New York Comic Con is one of the biggest pop culture conventions in the world, bringing thousands of fans together to cosplay, meet comic book icons, watch anime premieres, and play video games. There purposefully wasn’t any discussion of Jewish representation, however.
According to a New York Jewish Week article, two panels focused on Jewish representation in comic books and entertainment were rejected by New York Comic Con’s parent company, ReedPop. This is quite shocking when you realize that so many comic book heroes and their creators are Jewish. Superman? Created by two Jewish dudes, Joe Shuster and Jerry Siegel. Jack Kirby and Stan Lee, co-creators of the Marvel Universe? Also Jewish dudes.
New York Comic Con has had Jewish-focused panels in the past, including a panel hosted by Michal Schick — co-host of the podcast “Nice Jewish Fangirls” — from 2017 to 2019. That panel was rejected this year despite having 200 people filling the room in the past. Schick told New York Jewish Week that she doesn’t believe it was intentional exclusion.
Arnon Z. Shorr, a filmmaker featured in “The New Face of Jewish Comics” panel at San Diego Comic Con, said that this very same panel was also rejected from New York Comic Con despite a positive response to the panel in San Diego. In fact, San Diego Comic Con had several panels focused on Jewish themes, even a panel on art in the Holocaust.
To add insult to injury, New York Comic Con opened its reservation system on Rosh Hashanah. This reservation system is used to sign up for panels, movie premiers, and other hard-to-get-into activities at Comic Con, often selling out almost instantly if you’re not at your computer when it initially goes up. While it was another unintentional blow to Jewish comic book fans, it was starting to add up.
A spokesperson for New York Comic Con told New York Jewish Week that it was an “oversight” and “coincidence.” They apologized for the inconvenience.
The spokesperson also added that there may not have been panels that were specifically Jewish but there was still Jewish representation at Comic Con. Of course, this is just another coincidence, since many comic book creators, artists, and authors are Jewish.
“A lot of Jews are nerds,” Schick said to NYJW. “People are hungry to not just see themselves, but talk about themselves. That space is rightfully being provided to other groups. I think we should get that, too.”
A Strange Time to Be Left Out of New York Comic Con
What makes it all the more surprising to have these panels turned down at New York Comic Con is the increase in outwardly Jewish representation within comic books.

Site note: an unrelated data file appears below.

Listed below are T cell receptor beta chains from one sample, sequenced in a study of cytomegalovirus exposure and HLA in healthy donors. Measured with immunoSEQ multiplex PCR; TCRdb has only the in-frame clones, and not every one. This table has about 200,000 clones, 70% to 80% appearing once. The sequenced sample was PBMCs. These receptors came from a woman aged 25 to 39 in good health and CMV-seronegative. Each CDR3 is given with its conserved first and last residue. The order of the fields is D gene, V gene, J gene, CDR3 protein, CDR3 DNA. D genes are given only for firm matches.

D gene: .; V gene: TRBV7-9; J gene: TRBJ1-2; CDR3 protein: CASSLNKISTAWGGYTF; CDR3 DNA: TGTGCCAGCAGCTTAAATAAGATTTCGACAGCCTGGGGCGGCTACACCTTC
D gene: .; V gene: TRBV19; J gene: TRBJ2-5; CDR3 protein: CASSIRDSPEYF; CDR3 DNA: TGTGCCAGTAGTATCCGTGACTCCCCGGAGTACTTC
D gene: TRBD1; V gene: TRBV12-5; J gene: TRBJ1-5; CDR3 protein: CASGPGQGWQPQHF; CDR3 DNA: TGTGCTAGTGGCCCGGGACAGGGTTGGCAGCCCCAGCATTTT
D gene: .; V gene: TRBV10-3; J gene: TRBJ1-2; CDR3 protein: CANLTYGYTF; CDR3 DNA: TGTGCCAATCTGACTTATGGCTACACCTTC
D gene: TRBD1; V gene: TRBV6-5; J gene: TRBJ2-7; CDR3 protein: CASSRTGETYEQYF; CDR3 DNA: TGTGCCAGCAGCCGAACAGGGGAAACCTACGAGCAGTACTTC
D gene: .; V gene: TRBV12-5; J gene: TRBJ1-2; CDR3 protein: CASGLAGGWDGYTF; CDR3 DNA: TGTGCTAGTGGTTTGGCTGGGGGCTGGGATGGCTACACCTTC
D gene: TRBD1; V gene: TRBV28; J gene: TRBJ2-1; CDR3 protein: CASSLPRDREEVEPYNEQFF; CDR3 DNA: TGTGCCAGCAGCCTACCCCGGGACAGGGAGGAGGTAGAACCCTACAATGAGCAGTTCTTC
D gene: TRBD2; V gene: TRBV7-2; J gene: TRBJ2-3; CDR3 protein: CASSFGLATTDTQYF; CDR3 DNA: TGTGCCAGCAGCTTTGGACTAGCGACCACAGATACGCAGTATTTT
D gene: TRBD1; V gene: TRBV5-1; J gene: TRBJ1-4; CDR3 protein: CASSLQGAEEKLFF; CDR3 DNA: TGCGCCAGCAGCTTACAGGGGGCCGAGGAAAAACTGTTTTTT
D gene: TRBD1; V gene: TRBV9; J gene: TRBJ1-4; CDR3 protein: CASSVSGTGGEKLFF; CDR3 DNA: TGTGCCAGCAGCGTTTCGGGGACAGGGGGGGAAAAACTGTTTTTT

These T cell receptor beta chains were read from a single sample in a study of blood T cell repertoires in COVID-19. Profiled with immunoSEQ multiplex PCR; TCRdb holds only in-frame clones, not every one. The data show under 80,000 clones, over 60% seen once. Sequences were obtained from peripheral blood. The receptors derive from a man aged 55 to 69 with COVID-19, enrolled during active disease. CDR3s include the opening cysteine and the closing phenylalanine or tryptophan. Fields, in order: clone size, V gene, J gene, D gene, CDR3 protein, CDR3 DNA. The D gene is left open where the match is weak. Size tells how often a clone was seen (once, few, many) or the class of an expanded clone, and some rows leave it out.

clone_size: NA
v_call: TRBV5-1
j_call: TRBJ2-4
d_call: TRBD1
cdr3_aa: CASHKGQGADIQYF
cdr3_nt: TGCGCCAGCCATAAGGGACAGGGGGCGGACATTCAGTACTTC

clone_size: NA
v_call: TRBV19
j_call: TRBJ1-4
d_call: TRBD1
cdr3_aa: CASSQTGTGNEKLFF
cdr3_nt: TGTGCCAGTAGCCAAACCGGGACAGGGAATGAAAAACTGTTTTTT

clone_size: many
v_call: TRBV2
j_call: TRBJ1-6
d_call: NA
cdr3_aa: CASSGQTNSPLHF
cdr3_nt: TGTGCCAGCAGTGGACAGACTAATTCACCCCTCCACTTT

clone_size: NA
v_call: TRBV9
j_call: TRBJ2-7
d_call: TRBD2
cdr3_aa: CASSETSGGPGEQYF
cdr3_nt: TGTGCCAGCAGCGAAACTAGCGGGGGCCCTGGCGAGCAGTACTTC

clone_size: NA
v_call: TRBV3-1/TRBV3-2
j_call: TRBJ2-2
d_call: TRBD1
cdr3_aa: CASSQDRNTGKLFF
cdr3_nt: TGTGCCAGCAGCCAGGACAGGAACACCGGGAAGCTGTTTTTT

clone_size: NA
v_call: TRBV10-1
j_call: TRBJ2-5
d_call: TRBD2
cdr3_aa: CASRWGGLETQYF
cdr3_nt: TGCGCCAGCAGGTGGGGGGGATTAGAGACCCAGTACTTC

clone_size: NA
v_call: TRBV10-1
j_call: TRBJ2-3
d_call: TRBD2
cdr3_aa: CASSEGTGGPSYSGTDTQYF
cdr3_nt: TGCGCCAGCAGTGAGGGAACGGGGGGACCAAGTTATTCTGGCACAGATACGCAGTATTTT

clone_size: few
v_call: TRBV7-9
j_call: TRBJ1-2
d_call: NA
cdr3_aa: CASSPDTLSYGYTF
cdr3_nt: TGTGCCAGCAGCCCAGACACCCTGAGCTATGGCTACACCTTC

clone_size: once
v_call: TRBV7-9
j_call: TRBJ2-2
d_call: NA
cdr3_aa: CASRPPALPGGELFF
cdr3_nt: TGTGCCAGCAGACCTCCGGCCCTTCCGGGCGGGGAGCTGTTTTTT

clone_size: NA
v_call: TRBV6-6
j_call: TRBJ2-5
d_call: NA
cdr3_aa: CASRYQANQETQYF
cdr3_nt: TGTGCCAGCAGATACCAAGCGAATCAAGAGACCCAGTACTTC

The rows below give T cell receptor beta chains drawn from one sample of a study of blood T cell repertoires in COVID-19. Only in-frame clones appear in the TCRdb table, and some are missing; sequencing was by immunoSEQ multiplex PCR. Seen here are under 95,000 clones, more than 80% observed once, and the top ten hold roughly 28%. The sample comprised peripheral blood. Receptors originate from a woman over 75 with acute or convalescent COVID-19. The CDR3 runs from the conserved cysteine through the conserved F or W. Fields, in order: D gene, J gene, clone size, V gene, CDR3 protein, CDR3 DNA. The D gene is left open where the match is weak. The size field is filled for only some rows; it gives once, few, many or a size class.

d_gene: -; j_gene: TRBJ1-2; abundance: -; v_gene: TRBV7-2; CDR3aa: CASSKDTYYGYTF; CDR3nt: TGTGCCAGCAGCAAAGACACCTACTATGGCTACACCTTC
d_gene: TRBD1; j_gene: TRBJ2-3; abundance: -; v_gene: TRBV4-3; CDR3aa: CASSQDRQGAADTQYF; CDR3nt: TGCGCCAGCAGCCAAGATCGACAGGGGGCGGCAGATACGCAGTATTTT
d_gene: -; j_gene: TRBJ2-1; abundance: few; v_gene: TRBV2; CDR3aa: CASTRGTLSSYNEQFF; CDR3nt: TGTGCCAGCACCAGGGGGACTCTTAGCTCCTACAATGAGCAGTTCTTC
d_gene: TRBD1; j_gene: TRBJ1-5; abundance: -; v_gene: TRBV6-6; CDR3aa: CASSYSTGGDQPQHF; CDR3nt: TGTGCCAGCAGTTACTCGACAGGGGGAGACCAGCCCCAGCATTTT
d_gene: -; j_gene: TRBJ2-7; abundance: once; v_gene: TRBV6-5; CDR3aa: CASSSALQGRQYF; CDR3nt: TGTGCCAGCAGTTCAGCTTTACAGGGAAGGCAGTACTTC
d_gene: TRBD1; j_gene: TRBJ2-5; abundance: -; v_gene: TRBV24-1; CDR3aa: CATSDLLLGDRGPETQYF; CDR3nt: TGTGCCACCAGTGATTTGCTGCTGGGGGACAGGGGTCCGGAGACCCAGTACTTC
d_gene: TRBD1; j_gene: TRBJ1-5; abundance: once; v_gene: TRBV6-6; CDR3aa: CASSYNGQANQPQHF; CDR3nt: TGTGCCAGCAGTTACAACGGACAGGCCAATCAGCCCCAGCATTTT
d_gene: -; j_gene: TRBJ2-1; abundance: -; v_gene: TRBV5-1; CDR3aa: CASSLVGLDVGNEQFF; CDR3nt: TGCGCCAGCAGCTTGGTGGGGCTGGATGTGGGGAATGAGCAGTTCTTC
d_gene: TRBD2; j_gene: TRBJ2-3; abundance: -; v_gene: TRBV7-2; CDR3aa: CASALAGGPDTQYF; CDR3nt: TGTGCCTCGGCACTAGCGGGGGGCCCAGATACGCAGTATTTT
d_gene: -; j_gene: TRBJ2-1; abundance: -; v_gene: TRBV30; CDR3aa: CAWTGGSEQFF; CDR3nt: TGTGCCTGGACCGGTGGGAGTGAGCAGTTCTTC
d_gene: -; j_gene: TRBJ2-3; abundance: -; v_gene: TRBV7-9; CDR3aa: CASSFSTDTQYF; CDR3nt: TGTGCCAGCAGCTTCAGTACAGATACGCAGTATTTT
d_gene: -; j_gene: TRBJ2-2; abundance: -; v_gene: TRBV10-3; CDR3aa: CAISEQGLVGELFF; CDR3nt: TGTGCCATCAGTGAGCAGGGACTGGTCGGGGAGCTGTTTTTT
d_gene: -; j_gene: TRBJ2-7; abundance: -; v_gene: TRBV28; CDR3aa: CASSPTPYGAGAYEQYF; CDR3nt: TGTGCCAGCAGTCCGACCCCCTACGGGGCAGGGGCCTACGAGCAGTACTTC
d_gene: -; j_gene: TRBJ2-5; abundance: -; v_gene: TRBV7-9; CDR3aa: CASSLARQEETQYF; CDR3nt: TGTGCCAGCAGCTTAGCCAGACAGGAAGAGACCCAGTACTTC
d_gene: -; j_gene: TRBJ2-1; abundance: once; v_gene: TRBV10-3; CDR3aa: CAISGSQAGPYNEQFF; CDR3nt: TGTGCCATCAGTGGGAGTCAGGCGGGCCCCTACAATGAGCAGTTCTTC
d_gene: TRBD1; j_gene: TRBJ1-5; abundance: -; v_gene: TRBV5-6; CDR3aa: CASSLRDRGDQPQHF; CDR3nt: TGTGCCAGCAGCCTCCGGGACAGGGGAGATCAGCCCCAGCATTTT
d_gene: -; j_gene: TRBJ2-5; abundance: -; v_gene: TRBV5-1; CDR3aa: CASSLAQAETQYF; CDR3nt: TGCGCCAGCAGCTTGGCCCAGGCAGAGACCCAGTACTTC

Back in the day when Superman was originally created by Shuster and Siegel, nothing Jewish was really included in the comic books despite the emergence of comic books at the time being partially due to the anti-semitism throughout the country. It was a form of escape, a creative outlet, but also a way to subtly showcase issues plaguing society at the time.
Now, however, more and more comic books are unapologetically telling Jewish stories. Before all the drama with they-who-shall-not-be-named, The Flash was looking to be one of the first times an openly Jewish superhero was going to star on the big screen in their own movie. There’s also Moon Knight, a Disney+ series that stars a Jewish superhero, although there’s been some drama surrounding the show’s alleged erasure of the comic’s Jewish aspects. Whistle — Willow Zimmerman — is the first explicitly Jewish superhero from DC in 45 years.
Whistle is a 16-year-old student and activist living in Gotham. She loves Reubens, has a dog named Lebowitz, talks about mitzvahs… While there are other Jewish DC heroes that are Jewish, like Harley Quinn, Whistle is the first superhero in a long time to be outwardly and unapologetically Jewish. It’s part of her identity and even part of what drives her to protect Gotham.
A Jewish concept called “tikklun olam” is brought up in Whistle’s comic, a phrase that basically means to repair the world. Whistle holds this idea close to her heart, always looking for ways to stand up for what is right and improve the city she loves. She goes to marches, volunteers, and will even fight those who want to destroy what’s left of her neighborhood.
“We’re seeing a greater quantity and a greater diversity of Jewish stories on screen,” Shorr said to NYJW. “Because we’re on the cusp of this new golden age of Jewish narrative, it just feels like New York Comic Con missed an opportunity to be part of the start of this era.”